NLRB GC Action May Make Unions More Accountable To Their Members
Under the National Labor Relations Act (NLRA), unions owe their members a “duty of fair representation.” For example, a union may violate the act if it refuses or fails to process an employee grievance based on arbitrary, discriminatory, or bad faith reason. To the extent unions violate their duty of representation, they can be found by the National Labor Relations Board (NLRB) to have violated the act and have penalties imposed on them.
On Oct. 24, 2018, the NLRB general Counsel Peter Robb issued a memo informing the various NLRB regions that investigate charges that his office is seeking to take a closer look at the “mere negligence defense” often asserted by unions in these cases. Under current NLRB precedent, a union can defeat these types of charges if it can show its actions were “mere negligence.” In the memo, Robb explains:
“The General Counsel is committed to fair enforcement of the above-cited doctrines and cases. In an effort to enable employees to better understand the duty owed by a union representative and to help unions discern their duty owed to employees, the General Counsel offers the following clarification for Regions to apply in duty of fair representation cases. In cases where a union asserts a mere negligence defense based on its having lost track, misplaced or otherwise forgotten about a grievance, whether or not it had committed to pursue it, the union should be required to show the existence of established, reasonable procedures or systems in place to track grievances, without which, the defense should ordinarily fail.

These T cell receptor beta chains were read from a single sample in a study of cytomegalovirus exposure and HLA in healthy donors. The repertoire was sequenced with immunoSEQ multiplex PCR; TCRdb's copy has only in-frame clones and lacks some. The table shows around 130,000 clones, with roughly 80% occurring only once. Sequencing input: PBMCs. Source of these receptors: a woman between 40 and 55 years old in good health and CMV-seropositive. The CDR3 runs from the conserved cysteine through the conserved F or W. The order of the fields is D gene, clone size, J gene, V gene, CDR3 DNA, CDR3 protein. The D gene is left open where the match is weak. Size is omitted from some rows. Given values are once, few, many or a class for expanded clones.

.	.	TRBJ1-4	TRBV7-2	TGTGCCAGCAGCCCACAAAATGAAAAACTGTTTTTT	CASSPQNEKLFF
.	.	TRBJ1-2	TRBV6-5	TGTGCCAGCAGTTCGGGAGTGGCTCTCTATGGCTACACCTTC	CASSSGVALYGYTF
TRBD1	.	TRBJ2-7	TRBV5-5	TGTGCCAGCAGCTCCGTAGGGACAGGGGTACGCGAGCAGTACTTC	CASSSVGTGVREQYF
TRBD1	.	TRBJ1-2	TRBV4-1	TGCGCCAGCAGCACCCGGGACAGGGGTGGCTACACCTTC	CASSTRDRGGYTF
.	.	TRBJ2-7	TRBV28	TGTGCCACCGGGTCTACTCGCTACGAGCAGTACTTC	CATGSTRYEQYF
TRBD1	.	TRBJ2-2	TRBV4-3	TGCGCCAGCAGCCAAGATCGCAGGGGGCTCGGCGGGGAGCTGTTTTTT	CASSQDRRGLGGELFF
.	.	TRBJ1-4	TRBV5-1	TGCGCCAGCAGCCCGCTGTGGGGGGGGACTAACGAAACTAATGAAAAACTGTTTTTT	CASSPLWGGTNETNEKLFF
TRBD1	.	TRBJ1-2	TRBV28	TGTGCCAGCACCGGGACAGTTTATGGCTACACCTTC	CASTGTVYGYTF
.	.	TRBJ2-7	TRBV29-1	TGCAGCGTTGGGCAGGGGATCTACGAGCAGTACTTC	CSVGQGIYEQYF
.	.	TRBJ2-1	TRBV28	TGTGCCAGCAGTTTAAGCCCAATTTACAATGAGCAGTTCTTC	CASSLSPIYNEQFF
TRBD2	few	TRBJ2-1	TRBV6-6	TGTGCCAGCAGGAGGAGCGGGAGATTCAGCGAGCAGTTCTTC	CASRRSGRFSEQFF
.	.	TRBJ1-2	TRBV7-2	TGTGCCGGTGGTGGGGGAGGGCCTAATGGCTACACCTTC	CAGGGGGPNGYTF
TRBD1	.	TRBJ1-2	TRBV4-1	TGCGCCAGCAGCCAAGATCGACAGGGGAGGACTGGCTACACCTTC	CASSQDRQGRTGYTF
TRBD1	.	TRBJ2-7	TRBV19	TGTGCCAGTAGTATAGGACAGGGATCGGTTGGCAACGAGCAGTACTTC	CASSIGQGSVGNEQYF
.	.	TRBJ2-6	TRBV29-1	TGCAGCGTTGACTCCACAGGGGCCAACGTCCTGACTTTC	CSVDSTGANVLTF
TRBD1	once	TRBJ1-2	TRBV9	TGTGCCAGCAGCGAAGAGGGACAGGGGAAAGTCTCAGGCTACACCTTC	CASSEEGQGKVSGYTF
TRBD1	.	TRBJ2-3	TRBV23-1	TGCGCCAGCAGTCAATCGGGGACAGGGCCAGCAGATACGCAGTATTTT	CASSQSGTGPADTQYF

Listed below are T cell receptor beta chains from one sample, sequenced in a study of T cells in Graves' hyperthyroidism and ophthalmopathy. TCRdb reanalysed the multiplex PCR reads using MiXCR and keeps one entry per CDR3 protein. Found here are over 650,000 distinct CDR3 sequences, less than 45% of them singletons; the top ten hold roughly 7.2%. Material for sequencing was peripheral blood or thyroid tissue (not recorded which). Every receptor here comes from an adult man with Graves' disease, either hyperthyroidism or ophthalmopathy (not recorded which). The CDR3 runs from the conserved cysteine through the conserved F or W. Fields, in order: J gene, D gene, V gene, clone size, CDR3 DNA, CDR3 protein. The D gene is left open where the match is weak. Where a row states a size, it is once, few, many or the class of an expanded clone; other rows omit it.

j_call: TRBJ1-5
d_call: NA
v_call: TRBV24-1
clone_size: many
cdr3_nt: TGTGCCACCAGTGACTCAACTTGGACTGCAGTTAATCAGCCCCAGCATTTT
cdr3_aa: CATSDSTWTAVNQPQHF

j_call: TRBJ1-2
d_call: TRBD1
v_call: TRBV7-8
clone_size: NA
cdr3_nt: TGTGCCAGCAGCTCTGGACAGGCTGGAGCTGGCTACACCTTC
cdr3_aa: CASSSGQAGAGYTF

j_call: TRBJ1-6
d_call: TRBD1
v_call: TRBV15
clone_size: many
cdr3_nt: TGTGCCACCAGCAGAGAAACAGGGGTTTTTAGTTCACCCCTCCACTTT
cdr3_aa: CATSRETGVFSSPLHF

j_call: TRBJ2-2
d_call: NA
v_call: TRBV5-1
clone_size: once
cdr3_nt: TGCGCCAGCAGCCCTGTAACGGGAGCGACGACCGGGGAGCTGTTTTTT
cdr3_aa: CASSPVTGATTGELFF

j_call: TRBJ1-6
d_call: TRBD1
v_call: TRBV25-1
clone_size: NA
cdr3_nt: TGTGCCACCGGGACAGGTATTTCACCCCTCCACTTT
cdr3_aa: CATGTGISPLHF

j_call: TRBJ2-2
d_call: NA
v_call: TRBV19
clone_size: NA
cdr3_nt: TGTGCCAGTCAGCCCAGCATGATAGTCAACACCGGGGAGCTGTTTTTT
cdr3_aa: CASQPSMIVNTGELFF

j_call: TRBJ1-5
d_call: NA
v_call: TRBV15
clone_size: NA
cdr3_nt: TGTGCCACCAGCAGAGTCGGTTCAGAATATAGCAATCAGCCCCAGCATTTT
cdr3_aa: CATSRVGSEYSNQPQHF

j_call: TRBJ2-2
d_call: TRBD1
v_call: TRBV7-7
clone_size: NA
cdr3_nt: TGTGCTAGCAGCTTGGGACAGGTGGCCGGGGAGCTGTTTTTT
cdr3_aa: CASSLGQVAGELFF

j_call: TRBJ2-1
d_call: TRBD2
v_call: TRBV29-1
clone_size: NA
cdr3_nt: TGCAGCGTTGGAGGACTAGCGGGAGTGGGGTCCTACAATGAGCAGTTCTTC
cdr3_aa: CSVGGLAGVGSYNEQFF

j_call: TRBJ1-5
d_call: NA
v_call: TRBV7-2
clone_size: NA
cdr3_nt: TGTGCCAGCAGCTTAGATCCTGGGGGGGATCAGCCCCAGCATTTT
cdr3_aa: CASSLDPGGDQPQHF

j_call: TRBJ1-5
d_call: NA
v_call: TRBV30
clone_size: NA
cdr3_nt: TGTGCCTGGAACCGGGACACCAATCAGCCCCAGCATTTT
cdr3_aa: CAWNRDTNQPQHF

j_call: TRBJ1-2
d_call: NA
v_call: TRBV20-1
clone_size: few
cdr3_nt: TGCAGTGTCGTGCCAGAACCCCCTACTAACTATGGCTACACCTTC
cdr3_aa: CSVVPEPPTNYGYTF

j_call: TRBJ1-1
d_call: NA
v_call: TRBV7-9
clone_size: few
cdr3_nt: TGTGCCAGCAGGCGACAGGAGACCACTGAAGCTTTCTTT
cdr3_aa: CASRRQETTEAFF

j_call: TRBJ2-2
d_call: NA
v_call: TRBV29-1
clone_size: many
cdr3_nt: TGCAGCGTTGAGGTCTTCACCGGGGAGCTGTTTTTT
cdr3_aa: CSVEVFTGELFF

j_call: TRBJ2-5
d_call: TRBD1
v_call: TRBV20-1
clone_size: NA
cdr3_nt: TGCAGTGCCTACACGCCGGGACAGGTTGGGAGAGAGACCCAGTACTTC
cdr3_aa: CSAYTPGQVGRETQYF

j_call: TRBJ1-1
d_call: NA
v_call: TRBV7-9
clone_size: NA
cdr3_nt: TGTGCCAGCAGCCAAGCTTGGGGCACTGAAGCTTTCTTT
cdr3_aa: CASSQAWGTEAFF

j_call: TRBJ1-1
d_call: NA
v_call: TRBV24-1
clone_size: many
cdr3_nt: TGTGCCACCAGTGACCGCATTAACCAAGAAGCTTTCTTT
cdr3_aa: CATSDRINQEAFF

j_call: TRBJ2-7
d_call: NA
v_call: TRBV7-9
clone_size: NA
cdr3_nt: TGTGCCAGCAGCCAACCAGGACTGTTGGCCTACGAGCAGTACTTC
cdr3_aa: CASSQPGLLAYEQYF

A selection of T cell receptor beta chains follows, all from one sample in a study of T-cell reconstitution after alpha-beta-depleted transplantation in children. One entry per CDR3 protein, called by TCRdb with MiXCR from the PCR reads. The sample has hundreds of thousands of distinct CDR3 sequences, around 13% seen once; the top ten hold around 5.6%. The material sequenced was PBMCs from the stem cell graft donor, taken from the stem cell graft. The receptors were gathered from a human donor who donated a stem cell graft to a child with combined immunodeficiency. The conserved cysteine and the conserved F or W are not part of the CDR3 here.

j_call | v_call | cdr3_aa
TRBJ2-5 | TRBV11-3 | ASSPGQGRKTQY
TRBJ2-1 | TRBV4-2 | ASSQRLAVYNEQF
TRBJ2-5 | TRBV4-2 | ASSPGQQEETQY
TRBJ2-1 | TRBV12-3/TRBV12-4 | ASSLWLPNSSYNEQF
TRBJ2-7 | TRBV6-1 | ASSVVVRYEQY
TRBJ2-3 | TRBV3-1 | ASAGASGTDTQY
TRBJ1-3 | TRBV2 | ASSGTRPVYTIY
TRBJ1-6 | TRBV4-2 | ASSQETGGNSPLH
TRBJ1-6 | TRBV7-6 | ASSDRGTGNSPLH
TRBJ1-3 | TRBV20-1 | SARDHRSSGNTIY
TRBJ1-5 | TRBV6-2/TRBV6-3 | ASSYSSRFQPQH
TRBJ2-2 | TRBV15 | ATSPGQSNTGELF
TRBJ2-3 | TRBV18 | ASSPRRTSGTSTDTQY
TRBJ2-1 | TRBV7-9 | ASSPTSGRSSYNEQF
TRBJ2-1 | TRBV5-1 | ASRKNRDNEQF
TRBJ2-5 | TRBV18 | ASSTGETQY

Similarly, a union’s failure to communicate decisions related to a grievance or to respond to inquiries for information or documents by the charging party, in the General Counsel’s view, constitutes more than mere negligence and, instead, rises to the level of arbitrary conduct unless there is a reasonable excuse or meaningful explanation. This is so irrespective of whether the decisions, alone, would violate the duty of fair representation. In addition, where a union ultimately communicates with the charging party in a Section 8(b)(1)(A) duty of fair representation case only after he/she filed the [unfair labor practice] charge, such post-hoc communications should not furnish the basis for dismissal on grounds that the union’s conduct was mere negligence, nor should it be found to cure earlier violations resulting from a failure to communicate.
The General Counsel is aware that the above-described approaches may be inconsistent with the way Regional Directors may have been historically interpreting duty of fair representation law. Going forward, Regions are directed to apply the above principles to Section 8(b)(1)(A) duty of fair representation cases, and issue complaint where appropriate.”
Based on this change in direction, we may see more formal complaints against unions by the NLRB, which in turn could make unions more accountable to their members.